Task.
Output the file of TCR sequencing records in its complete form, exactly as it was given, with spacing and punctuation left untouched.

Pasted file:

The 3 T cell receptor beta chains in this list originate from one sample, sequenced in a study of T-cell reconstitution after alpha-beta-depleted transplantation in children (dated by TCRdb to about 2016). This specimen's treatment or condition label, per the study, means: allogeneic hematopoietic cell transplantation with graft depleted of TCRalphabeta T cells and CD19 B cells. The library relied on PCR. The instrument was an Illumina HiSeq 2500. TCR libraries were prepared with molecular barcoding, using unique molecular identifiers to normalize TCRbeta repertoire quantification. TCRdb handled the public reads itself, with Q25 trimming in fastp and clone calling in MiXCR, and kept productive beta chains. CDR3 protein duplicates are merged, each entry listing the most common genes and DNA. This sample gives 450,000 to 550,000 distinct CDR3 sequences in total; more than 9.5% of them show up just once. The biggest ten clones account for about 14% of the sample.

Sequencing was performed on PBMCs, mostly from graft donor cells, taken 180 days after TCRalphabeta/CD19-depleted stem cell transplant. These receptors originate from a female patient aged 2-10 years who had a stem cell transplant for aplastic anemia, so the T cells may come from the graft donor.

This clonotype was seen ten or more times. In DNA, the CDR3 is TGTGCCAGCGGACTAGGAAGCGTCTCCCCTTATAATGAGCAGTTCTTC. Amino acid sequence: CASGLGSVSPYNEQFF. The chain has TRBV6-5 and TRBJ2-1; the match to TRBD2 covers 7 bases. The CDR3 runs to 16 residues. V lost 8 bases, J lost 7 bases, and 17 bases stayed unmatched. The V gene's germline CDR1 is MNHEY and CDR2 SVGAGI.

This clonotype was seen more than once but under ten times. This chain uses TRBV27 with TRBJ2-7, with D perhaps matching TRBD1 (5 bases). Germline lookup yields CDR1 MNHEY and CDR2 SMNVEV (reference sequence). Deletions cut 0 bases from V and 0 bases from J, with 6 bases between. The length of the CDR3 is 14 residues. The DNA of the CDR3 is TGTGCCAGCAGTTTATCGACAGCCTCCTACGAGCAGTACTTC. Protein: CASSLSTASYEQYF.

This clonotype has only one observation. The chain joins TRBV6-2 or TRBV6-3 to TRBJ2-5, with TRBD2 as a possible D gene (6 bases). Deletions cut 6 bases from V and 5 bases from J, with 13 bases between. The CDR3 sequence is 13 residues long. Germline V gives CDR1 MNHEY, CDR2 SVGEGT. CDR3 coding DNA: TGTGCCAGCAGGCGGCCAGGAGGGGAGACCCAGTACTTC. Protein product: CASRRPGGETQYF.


The 3 T cell receptor beta chains in this list originate from one sample, sequenced in a study of T-cell reconstitution after alpha-beta-depleted transplantation in children (dated by TCRdb to about 2016). This specimen's treatment or condition label, per the study, means: allogeneic hematopoietic cell transplantation with graft depleted of TCRalphabeta T cells and CD19 B cells. The library relied on PCR. The instrument was an Illumina HiSeq 2500. TCR libraries were prepared with molecular barcoding, using unique molecular identifiers to normalize TCRbeta repertoire quantification. TCRdb handled the public reads itself, with Q25 trimming in fastp and clone calling in MiXCR, and kept productive beta chains. CDR3 protein duplicates are merged, each entry listing the most common genes and DNA. This sample gives 450,000 to 550,000 distinct CDR3 sequences in total; more than 9.5% of them show up just once. The biggest ten clones account for about 14% of the sample.

Sequencing was performed on PBMCs, mostly from graft donor cells, taken 180 days after TCRalphabeta/CD19-depleted stem cell transplant. These receptors originate from a female patient aged 2-10 years who had a stem cell transplant for aplastic anemia, so the T cells may come from the graft donor.

This clonotype was seen ten or more times. In DNA, the CDR3 is TGTGCCAGCGGACTAGGAAGCGTCTCCCCTTATAATGAGCAGTTCTTC. Amino acid sequence: CASGLGSVSPYNEQFF. The chain has TRBV6-5 and TRBJ2-1; the match to TRBD2 covers 7 bases. The CDR3 runs to 16 residues. V lost 8 bases, J lost 7 bases, and 17 bases stayed unmatched. The V gene's germline CDR1 is MNHEY and CDR2 SVGAGI.

This clonotype was seen more than once but under ten times. This chain uses TRBV27 with TRBJ2-7, with D perhaps matching TRBD1 (5 bases). Germline lookup yields CDR1 MNHEY and CDR2 SMNVEV (reference sequence). Deletions cut 0 bases from V and 0 bases from J, with 6 bases between. The length of the CDR3 is 14 residues. The DNA of the CDR3 is TGTGCCAGCAGTTTATCGACAGCCTCCTACGAGCAGTACTTC. Protein: CASSLSTASYEQYF.

This clonotype has only one observation. The chain joins TRBV6-2 or TRBV6-3 to TRBJ2-5, with TRBD2 as a possible D gene (6 bases). Deletions cut 6 bases from V and 5 bases from J, with 13 bases between. The CDR3 sequence is 13 residues long. Germline V gives CDR1 MNHEY, CDR2 SVGEGT. CDR3 coding DNA: TGTGCCAGCAGGCGGCCAGGAGGGGAGACCCAGTACTTC. Protein product: CASRRPGGETQYF.